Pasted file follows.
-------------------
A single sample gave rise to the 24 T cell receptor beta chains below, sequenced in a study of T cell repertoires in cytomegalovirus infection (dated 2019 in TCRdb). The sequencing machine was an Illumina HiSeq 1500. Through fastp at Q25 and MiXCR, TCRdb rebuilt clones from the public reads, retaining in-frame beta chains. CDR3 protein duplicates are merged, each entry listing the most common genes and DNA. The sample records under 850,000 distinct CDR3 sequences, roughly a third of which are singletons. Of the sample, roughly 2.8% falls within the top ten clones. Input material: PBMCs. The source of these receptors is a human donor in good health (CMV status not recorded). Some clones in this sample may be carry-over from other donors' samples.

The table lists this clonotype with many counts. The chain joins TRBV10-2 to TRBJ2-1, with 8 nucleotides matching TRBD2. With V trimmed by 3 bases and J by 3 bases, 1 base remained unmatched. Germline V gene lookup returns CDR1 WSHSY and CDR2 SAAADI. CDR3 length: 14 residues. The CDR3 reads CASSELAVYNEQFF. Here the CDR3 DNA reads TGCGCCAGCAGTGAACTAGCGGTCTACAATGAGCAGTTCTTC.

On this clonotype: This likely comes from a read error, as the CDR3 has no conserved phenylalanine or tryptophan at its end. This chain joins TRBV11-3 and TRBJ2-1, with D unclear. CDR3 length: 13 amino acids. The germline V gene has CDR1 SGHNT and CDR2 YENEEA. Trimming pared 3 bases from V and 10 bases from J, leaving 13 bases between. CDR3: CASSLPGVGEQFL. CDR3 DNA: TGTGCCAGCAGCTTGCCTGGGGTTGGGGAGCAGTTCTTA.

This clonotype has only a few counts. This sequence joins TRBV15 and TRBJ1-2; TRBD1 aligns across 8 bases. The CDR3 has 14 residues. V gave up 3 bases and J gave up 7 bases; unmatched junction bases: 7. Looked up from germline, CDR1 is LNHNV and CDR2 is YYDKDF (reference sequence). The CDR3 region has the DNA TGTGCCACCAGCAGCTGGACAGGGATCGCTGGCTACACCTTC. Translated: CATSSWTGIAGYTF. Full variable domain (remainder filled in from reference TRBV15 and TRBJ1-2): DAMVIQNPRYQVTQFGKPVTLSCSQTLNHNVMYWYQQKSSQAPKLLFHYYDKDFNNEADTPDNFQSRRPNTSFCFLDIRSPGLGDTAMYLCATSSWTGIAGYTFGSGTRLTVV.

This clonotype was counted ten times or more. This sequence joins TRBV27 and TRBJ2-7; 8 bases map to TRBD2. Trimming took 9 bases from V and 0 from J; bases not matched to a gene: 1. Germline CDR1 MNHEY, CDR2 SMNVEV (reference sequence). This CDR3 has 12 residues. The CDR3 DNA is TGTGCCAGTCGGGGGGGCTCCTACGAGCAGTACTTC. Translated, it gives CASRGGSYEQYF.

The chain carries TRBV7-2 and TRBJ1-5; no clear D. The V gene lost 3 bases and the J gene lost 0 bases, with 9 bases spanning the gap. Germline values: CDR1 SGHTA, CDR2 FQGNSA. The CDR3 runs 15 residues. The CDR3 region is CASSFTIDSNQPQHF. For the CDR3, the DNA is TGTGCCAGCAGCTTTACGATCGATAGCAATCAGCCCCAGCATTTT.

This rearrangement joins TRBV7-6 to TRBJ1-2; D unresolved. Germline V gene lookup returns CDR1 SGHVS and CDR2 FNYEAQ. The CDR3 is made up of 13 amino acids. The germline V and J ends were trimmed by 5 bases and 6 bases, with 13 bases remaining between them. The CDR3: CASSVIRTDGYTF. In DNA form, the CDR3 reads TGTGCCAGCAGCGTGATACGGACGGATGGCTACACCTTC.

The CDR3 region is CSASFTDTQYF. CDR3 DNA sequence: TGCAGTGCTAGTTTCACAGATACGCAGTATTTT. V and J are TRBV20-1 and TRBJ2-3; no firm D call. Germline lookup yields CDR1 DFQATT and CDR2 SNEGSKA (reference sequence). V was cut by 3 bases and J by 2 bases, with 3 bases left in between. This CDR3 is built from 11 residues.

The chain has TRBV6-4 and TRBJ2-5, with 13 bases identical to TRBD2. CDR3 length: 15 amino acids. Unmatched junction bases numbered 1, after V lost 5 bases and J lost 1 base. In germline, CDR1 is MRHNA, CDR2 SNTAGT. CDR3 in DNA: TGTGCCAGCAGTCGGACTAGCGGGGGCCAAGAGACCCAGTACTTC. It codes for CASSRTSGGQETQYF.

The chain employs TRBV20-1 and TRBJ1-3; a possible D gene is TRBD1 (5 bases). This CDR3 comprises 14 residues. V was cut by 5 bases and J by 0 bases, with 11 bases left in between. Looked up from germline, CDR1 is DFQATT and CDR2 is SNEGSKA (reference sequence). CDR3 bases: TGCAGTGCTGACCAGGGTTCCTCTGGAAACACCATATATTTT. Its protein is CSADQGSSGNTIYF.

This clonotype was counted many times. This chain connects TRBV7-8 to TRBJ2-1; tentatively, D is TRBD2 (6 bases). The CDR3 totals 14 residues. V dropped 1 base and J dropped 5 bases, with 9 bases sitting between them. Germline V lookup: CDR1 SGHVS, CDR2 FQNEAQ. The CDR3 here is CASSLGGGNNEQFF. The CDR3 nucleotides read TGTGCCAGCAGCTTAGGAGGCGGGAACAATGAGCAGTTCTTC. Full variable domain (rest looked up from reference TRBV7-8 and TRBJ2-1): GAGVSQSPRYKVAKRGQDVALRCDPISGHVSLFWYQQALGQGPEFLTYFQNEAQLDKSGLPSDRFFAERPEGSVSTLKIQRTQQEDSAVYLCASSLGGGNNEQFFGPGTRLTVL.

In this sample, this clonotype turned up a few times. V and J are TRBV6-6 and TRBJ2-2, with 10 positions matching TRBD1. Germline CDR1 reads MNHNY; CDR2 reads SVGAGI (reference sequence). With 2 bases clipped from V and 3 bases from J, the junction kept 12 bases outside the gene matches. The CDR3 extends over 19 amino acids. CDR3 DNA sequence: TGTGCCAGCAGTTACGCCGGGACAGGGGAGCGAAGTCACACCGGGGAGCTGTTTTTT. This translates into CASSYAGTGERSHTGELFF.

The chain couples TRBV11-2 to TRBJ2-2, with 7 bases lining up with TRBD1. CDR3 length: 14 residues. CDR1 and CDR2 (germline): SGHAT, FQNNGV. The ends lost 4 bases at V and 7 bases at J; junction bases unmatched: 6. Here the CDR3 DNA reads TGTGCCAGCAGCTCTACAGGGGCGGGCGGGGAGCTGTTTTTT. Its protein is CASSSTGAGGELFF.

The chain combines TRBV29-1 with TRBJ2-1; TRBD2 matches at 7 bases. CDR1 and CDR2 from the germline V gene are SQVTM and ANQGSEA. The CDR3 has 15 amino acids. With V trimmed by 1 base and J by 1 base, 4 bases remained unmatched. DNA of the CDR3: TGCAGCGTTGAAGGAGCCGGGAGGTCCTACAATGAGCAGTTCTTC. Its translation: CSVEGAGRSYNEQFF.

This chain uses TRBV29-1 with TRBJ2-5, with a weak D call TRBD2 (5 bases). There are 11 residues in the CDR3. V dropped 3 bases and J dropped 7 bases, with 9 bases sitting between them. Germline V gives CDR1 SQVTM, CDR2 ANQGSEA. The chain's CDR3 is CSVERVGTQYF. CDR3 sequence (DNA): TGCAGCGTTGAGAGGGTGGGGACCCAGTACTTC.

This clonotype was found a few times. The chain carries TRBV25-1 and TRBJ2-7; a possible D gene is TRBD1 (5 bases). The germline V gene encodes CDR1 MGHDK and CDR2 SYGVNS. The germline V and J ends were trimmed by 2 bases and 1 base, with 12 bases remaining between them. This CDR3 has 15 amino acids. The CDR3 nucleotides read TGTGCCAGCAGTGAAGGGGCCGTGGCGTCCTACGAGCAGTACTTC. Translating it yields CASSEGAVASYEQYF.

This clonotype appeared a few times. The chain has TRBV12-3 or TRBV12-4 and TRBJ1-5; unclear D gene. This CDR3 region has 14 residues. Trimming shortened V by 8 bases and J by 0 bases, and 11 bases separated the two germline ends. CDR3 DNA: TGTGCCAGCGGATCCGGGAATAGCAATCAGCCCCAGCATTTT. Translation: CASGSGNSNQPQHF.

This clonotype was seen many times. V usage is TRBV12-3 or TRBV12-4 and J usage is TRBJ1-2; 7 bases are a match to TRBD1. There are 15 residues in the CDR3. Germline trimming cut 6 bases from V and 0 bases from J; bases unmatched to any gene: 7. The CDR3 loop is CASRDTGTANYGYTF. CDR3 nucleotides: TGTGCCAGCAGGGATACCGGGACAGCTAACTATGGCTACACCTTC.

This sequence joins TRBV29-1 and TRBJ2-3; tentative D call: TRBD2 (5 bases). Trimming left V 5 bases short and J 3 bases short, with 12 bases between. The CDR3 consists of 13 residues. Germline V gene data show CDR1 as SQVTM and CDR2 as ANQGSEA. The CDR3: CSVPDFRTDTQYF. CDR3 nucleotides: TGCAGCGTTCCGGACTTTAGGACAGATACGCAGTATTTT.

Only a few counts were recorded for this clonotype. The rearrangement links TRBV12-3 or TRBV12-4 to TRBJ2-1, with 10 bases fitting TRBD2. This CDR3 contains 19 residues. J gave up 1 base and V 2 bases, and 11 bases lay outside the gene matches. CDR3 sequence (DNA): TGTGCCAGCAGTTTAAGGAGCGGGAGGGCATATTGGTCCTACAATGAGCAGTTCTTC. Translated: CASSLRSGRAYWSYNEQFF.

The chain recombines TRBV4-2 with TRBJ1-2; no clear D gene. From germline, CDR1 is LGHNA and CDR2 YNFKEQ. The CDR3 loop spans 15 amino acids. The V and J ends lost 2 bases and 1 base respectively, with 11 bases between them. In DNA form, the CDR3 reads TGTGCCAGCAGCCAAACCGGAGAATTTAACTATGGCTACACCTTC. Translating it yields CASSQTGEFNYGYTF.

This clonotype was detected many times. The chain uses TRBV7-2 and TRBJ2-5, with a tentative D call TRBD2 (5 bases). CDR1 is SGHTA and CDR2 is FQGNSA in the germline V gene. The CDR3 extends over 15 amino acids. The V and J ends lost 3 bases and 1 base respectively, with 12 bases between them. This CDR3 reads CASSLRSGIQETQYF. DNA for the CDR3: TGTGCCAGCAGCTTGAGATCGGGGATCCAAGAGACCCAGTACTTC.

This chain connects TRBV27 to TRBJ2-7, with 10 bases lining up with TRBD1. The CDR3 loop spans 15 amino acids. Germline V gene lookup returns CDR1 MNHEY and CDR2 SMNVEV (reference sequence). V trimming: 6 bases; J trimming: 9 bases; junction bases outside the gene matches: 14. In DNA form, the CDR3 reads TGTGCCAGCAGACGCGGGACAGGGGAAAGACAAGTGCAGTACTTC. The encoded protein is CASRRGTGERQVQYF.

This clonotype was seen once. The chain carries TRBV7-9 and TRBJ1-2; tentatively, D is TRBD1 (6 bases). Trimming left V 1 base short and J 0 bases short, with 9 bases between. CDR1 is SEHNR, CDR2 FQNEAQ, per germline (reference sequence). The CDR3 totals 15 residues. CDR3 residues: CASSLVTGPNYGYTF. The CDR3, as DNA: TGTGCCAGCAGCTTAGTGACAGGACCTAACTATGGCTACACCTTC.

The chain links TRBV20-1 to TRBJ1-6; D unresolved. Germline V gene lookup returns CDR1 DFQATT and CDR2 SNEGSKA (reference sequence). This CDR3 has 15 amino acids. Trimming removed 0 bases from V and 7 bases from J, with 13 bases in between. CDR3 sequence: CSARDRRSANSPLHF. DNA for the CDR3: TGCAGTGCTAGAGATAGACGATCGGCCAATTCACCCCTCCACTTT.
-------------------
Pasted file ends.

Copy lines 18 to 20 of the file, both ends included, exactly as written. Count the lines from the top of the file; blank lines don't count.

This clonotype was seen many times. V usage is TRBV12-3 or TRBV12-4 and J usage is TRBJ1-2; 7 bases are a match to TRBD1. There are 15 residues in the CDR3. Germline trimming cut 6 bases from V and 0 bases from J; bases unmatched to any gene: 7. The CDR3 loop is CASRDTGTANYGYTF. CDR3 nucleotides: TGTGCCAGCAGGGATACCGGGACAGCTAACTATGGCTACACCTTC.

This sequence joins TRBV29-1 and TRBJ2-3; tentative D call: TRBD2 (5 bases). Trimming left V 5 bases short and J 3 bases short, with 12 bases between. The CDR3 consists of 13 residues. Germline V gene data show CDR1 as SQVTM and CDR2 as ANQGSEA. The CDR3: CSVPDFRTDTQYF. CDR3 nucleotides: TGCAGCGTTCCGGACTTTAGGACAGATACGCAGTATTTT.

Only a few counts were recorded for this clonotype. The rearrangement links TRBV12-3 or TRBV12-4 to TRBJ2-1, with 10 bases fitting TRBD2. This CDR3 contains 19 residues. J gave up 1 base and V 2 bases, and 11 bases lay outside the gene matches. CDR3 sequence (DNA): TGTGCCAGCAGTTTAAGGAGCGGGAGGGCATATTGGTCCTACAATGAGCAGTTCTTC. Translated: CASSLRSGRAYWSYNEQFF.